Adaptive Antennas and Interference

There is quite a nice discussion going on over at GT Hill's blog about Adaptive Antennas.

One part of the discussion centers around interference rejection of such a system, by "controlling" the RF signal. This serves to increase signal gain for the intended client and reduce interference in most other directions (I agree on these points). My contention is that in a multi-cell architecture, as is typically found in most enterprise, education, healthcare, and [especially] high density environments, the increased signal gain also results in increased interference (or more aptly "contention") of other neighboring Wi-Fi cells in the path of the newly shaped signal. And, different than directional antennas, the path changes with every client that the Adaptive Antenna system is transmitting to. So, with an omni-directional coverage area and clients distributed throughout that area, interference will impact all other Wi-Fi cells around it. Not at the same time, but at different points in time depending on traffic patterns downlink to clients.

What I'm getting at is that Adaptive Antennas simultaneously reduce interference in some directions and increase it in others. I'm not saying that one outweighs the other, because I don't think anyone can predict that unless we know the specific deployment scenario and network design. My point is just that we need to acknowledge the presence of both effects (not just one, while ignoring the other).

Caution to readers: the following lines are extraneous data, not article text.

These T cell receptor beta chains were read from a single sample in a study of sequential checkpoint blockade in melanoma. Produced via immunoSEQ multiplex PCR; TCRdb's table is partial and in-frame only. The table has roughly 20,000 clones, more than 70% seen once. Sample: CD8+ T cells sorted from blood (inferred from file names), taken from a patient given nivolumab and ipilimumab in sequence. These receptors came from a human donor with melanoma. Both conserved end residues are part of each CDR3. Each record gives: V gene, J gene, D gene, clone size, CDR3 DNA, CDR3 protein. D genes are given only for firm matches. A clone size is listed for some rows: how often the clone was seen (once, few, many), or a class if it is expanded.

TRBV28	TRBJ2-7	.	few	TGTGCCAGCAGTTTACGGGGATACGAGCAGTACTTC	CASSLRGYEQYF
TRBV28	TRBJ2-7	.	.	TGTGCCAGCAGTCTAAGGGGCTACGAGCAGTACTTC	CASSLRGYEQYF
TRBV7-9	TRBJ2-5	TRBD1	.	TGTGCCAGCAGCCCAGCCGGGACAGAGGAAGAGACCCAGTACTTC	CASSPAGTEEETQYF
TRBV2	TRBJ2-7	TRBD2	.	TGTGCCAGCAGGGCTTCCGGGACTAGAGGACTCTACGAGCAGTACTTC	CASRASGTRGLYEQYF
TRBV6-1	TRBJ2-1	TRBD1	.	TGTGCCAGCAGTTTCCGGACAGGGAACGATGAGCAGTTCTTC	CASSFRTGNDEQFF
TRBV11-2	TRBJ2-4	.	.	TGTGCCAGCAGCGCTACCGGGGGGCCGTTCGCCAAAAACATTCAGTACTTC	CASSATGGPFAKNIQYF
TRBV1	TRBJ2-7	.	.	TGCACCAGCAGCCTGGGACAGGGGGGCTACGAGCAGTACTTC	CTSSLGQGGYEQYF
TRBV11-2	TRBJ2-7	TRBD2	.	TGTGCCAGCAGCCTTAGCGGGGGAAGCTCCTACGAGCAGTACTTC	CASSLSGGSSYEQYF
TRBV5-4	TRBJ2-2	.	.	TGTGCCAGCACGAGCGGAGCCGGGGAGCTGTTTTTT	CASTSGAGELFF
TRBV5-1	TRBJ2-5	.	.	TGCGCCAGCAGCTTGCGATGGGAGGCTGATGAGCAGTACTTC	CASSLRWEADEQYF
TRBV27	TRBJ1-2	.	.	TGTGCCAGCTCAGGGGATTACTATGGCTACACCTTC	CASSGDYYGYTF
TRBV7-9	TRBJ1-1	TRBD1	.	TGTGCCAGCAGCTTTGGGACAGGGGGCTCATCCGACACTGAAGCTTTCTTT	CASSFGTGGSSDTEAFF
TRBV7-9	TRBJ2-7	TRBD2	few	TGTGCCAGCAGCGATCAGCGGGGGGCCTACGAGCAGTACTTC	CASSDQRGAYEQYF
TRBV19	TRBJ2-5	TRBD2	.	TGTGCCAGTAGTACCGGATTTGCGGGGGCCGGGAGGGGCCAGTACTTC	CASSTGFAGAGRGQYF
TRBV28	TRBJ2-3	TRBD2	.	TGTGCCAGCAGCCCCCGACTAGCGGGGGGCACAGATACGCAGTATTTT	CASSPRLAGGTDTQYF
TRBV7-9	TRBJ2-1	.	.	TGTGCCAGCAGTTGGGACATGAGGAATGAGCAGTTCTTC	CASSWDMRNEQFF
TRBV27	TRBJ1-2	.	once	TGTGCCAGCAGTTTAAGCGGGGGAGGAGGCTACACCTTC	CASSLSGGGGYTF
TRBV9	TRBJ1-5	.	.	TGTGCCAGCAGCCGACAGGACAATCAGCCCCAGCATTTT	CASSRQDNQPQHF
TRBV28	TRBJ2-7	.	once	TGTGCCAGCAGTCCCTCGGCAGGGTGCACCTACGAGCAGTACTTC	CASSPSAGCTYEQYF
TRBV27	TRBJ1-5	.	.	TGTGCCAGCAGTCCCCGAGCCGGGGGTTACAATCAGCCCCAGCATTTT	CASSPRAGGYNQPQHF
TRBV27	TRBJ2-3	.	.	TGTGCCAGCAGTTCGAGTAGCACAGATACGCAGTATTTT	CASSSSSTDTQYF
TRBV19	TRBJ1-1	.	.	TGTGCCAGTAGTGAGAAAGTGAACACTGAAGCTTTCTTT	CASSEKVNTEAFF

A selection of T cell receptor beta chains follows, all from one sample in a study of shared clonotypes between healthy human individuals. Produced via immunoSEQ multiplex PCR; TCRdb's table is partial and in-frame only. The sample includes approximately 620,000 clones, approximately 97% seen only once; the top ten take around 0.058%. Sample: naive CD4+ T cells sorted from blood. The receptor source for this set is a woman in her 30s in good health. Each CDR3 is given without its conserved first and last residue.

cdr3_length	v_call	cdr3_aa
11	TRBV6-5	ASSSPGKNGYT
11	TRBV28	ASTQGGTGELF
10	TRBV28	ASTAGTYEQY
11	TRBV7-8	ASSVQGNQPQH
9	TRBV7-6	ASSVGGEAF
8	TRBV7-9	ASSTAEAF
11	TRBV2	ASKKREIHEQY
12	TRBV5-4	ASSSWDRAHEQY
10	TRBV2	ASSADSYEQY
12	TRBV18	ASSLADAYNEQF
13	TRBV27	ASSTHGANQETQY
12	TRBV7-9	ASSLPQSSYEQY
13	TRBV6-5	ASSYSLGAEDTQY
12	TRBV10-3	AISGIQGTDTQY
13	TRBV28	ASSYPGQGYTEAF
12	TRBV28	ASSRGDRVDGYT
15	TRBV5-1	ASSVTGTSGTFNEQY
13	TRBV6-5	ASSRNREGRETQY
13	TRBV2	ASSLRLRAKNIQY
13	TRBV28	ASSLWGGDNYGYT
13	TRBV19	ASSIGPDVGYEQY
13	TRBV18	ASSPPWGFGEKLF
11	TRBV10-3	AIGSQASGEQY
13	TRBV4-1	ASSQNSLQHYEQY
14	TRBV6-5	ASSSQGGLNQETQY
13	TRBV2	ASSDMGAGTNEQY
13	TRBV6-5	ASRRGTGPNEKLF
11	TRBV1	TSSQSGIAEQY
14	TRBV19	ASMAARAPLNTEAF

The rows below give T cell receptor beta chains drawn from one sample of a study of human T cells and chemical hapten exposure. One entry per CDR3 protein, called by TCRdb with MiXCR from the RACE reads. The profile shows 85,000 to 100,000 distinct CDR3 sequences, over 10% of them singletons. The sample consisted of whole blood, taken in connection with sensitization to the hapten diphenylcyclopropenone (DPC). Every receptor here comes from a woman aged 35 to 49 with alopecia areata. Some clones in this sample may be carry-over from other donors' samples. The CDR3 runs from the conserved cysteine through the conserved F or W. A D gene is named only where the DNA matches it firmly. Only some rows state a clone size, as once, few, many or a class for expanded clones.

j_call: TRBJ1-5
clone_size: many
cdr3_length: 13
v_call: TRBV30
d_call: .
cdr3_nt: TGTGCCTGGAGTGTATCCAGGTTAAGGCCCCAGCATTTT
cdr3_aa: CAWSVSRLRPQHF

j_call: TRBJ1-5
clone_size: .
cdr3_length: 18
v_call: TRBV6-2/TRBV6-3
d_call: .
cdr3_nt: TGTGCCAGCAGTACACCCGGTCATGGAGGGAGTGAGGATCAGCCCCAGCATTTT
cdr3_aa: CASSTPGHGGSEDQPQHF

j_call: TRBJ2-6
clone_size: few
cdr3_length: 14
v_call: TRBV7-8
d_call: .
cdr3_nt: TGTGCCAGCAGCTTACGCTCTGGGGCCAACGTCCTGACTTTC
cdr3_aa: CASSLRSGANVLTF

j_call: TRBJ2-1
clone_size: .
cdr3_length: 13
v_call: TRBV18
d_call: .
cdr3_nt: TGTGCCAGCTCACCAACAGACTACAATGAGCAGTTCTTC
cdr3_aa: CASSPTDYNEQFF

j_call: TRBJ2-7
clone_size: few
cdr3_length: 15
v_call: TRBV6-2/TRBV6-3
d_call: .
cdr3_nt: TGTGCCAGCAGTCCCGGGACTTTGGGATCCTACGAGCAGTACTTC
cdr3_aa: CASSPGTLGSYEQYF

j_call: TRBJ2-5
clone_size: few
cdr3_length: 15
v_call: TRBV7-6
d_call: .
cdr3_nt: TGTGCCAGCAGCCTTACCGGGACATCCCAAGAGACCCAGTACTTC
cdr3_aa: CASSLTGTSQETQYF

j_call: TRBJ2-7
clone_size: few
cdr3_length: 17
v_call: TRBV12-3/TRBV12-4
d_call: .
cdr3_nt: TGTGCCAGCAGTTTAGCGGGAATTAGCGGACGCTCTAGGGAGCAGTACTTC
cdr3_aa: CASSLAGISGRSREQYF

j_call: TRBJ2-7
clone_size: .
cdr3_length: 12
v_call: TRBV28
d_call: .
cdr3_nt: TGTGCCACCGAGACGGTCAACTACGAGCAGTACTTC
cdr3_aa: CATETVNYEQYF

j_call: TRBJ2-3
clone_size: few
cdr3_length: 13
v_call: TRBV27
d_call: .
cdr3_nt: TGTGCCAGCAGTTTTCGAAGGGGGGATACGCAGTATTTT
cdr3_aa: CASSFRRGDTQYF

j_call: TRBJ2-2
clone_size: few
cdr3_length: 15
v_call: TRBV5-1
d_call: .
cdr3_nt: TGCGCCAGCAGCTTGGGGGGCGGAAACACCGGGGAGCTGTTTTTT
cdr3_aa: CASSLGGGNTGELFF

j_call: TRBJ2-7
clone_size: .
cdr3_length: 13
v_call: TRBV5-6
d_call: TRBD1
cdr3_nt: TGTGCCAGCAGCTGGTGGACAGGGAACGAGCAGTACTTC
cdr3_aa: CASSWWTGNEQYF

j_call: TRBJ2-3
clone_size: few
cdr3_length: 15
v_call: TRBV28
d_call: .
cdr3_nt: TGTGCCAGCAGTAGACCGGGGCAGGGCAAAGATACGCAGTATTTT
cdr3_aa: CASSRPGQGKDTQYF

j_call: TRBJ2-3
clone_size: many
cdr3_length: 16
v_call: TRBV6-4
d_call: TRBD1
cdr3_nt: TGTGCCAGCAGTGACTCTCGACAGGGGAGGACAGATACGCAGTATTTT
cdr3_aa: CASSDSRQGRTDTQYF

Hopefully this makes sense. It does in my [admittedly jumbled] mind ;)

I would normally just post this in the comments section on GT's blog, but I would like to include a drawing to help convey what I'm talking about. (I'm a great artist BTW. Can't you tell!)

Adaptive Antenna's Simultaneously Decrease and
Increase Interference In Different Directions

GT - Hopefully this clarifies my opinion. Sorry to take the conversation away from your website.

Readers - please comment directly on GT's blog to keep the conversation thread in one location.